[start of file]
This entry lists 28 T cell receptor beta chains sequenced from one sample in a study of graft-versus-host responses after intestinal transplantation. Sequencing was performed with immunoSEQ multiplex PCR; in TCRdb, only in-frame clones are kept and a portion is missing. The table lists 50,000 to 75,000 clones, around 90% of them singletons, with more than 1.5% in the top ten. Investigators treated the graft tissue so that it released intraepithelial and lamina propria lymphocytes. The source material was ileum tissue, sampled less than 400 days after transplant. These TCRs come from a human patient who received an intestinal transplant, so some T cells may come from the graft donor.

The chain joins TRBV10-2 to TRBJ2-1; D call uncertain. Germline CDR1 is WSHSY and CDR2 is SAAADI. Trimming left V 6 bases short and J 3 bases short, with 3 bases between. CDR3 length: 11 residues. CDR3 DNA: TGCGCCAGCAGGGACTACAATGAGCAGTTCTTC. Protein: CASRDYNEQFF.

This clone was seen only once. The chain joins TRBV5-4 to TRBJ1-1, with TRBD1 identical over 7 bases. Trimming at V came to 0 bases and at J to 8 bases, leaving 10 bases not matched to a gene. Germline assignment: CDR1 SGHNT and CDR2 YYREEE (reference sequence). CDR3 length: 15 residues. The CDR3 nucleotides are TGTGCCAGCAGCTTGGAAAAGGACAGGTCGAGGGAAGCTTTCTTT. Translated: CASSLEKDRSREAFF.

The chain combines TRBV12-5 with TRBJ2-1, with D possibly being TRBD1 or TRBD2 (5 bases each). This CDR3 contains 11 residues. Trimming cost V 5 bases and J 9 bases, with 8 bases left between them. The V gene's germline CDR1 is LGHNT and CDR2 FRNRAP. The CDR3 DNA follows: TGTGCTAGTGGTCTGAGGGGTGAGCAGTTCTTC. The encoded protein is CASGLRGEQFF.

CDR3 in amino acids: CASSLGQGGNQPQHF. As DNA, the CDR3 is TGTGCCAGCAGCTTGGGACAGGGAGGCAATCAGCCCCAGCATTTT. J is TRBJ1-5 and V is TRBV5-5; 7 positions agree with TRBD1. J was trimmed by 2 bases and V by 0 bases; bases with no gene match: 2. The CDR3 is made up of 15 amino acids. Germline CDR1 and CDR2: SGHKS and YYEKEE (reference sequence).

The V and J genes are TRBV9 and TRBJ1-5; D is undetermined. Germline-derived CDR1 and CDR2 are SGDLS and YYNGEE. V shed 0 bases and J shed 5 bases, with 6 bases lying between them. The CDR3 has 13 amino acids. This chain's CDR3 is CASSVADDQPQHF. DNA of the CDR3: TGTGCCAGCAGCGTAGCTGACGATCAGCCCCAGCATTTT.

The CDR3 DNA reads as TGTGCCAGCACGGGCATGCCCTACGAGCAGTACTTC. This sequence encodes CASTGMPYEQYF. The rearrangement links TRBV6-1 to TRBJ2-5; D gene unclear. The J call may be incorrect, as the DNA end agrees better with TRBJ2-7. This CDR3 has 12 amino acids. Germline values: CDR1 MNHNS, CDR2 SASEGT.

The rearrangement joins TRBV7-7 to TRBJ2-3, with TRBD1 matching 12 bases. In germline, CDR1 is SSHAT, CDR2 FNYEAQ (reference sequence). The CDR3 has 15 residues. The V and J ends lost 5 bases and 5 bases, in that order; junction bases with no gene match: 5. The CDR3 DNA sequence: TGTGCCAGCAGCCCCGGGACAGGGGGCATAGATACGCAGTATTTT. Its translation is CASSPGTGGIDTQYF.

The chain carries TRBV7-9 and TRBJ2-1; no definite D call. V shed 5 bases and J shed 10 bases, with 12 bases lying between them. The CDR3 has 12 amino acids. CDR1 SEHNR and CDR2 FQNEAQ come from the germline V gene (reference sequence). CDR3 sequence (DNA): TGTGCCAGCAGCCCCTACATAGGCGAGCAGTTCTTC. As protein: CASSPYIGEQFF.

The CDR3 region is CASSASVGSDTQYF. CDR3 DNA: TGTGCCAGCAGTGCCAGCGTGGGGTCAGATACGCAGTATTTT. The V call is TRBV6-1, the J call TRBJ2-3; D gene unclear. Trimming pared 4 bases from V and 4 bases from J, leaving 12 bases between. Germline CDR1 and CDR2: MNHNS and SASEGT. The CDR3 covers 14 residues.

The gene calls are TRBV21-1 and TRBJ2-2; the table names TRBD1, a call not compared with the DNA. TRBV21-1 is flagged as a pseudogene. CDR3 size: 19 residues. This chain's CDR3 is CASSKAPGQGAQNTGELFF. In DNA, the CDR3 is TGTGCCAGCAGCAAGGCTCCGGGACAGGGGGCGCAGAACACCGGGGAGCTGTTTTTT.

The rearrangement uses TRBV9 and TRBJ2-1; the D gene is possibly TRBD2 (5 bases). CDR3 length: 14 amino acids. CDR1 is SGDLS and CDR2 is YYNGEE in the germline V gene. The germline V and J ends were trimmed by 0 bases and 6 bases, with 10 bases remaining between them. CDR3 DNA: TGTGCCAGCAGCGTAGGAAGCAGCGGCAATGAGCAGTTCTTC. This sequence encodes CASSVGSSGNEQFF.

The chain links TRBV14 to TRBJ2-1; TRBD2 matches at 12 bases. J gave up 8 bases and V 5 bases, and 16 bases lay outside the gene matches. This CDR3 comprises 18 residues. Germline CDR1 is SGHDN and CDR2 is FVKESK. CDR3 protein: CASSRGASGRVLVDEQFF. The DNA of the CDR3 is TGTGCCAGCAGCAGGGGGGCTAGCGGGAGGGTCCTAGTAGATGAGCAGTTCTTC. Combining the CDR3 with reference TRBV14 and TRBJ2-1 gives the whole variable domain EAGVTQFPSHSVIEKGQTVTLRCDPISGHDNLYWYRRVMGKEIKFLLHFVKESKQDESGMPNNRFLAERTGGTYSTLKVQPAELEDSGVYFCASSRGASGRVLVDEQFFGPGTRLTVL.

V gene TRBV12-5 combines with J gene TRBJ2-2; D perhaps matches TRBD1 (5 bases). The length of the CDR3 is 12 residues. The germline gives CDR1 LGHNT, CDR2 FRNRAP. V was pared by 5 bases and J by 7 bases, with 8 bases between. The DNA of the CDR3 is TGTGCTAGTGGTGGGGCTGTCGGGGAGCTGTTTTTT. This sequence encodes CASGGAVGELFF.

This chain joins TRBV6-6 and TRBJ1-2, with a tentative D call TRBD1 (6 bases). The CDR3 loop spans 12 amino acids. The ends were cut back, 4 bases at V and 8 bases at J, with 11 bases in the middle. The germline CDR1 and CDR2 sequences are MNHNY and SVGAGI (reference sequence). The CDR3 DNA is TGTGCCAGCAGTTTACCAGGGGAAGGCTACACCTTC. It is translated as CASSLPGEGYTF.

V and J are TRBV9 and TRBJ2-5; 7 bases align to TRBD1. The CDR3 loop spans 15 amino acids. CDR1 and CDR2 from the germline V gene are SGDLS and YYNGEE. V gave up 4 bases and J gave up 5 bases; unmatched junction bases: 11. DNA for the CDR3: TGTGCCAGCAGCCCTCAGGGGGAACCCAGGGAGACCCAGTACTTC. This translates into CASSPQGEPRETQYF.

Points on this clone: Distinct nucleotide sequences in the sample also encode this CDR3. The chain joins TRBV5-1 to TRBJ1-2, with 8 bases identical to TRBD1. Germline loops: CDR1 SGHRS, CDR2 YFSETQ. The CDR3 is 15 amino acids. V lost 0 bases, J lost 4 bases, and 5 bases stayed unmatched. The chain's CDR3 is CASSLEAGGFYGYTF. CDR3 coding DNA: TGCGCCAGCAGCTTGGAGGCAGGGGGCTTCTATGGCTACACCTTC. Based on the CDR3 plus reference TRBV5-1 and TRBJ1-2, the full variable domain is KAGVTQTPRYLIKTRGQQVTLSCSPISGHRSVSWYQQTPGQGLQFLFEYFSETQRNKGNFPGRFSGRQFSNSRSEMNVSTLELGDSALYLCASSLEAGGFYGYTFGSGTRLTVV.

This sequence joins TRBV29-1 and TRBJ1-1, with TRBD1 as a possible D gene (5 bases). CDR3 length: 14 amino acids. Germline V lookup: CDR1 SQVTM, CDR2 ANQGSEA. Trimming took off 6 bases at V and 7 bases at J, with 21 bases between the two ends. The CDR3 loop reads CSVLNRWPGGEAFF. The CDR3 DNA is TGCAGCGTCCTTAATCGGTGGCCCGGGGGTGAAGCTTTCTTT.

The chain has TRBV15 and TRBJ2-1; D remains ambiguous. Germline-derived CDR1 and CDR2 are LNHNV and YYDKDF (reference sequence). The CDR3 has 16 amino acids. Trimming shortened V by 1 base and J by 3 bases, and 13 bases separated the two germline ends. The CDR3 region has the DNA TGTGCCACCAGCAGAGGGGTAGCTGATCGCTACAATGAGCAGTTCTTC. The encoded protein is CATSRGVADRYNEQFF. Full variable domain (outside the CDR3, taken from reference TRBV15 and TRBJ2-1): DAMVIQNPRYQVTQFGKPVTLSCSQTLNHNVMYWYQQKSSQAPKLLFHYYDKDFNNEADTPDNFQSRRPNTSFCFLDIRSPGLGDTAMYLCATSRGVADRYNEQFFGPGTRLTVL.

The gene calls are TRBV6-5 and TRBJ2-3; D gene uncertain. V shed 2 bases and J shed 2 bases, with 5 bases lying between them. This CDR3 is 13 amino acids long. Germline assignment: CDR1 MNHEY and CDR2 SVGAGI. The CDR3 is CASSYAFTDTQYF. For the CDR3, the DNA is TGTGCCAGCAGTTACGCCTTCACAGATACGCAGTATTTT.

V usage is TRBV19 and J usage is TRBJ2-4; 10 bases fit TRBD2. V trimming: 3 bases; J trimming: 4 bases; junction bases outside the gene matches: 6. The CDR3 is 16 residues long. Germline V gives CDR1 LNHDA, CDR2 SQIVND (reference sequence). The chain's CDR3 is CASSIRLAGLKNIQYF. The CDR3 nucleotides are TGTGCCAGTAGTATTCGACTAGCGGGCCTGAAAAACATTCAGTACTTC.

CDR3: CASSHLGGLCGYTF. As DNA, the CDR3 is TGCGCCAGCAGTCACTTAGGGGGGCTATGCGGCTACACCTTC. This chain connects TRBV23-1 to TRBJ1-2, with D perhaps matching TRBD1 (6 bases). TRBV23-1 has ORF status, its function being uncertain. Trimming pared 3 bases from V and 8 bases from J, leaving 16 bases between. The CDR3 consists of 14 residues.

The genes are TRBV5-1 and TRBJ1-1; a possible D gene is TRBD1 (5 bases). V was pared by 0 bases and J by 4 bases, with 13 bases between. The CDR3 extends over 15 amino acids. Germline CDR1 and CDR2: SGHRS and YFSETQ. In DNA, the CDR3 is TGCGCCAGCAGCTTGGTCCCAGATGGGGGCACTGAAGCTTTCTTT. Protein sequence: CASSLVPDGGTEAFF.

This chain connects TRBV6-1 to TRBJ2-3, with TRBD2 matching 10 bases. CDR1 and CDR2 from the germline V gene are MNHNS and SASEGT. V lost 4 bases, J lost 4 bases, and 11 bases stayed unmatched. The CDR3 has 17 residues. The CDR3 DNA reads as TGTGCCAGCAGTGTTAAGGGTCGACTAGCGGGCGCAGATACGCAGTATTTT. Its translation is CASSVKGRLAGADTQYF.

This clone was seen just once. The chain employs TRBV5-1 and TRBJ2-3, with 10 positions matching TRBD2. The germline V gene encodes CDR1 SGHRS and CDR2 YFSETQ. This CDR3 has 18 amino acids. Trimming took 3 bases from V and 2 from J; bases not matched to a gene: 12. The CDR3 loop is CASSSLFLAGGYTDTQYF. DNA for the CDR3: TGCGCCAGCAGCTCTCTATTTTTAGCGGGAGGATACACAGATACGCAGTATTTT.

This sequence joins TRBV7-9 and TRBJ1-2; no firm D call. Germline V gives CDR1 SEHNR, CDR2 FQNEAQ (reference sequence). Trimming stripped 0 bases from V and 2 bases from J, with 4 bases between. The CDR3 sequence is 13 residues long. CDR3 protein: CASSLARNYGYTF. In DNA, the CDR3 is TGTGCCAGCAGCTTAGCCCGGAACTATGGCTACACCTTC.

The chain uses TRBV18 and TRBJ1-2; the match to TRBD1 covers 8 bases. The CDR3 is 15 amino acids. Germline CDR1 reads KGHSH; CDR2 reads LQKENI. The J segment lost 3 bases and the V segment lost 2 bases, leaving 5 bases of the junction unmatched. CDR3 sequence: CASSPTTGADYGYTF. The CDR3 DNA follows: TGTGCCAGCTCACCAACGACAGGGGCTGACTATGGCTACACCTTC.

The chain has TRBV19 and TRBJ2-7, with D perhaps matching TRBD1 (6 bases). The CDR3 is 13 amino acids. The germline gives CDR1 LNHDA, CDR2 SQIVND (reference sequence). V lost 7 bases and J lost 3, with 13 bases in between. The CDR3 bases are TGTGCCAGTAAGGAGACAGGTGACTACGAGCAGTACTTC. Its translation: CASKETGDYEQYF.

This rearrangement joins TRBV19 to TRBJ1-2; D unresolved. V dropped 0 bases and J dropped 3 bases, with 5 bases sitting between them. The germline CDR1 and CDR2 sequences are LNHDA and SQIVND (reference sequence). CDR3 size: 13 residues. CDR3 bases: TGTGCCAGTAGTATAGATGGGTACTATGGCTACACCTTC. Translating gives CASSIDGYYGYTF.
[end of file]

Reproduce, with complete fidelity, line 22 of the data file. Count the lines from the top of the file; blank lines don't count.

CDR3: CASSHLGGLCGYTF. As DNA, the CDR3 is TGCGCCAGCAGTCACTTAGGGGGGCTATGCGGCTACACCTTC. This chain connects TRBV23-1 to TRBJ1-2, with D perhaps matching TRBD1 (6 bases). TRBV23-1 has ORF status, its function being uncertain. Trimming pared 3 bases from V and 8 bases from J, leaving 16 bases between. The CDR3 consists of 14 residues.